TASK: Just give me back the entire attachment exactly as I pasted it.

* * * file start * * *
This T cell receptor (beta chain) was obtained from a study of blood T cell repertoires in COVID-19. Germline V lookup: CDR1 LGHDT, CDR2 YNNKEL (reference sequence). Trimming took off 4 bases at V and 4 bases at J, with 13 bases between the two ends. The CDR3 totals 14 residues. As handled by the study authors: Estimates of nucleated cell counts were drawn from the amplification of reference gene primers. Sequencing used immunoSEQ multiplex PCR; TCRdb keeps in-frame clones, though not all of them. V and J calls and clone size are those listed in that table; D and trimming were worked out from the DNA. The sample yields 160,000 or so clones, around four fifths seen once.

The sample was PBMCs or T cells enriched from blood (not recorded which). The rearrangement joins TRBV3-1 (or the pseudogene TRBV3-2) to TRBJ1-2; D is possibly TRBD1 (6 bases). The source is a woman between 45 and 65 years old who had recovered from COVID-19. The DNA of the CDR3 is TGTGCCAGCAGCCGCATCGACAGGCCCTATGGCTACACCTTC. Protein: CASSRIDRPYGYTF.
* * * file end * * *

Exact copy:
This T cell receptor (beta chain) was obtained from a study of blood T cell repertoires in COVID-19. Germline V lookup: CDR1 LGHDT, CDR2 YNNKEL (reference sequence). Trimming took off 4 bases at V and 4 bases at J, with 13 bases between the two ends. The CDR3 totals 14 residues. As handled by the study authors: Estimates of nucleated cell counts were drawn from the amplification of reference gene primers. Sequencing used immunoSEQ multiplex PCR; TCRdb keeps in-frame clones, though not all of them. V and J calls and clone size are those listed in that table; D and trimming were worked out from the DNA. The sample yields 160,000 or so clones, around four fifths seen once.

The sample was PBMCs or T cells enriched from blood (not recorded which). The rearrangement joins TRBV3-1 (or the pseudogene TRBV3-2) to TRBJ1-2; D is possibly TRBD1 (6 bases). The source is a woman between 45 and 65 years old who had recovered from COVID-19. The DNA of the CDR3 is TGTGCCAGCAGCCGCATCGACAGGCCCTATGGCTACACCTTC. Protein: CASSRIDRPYGYTF.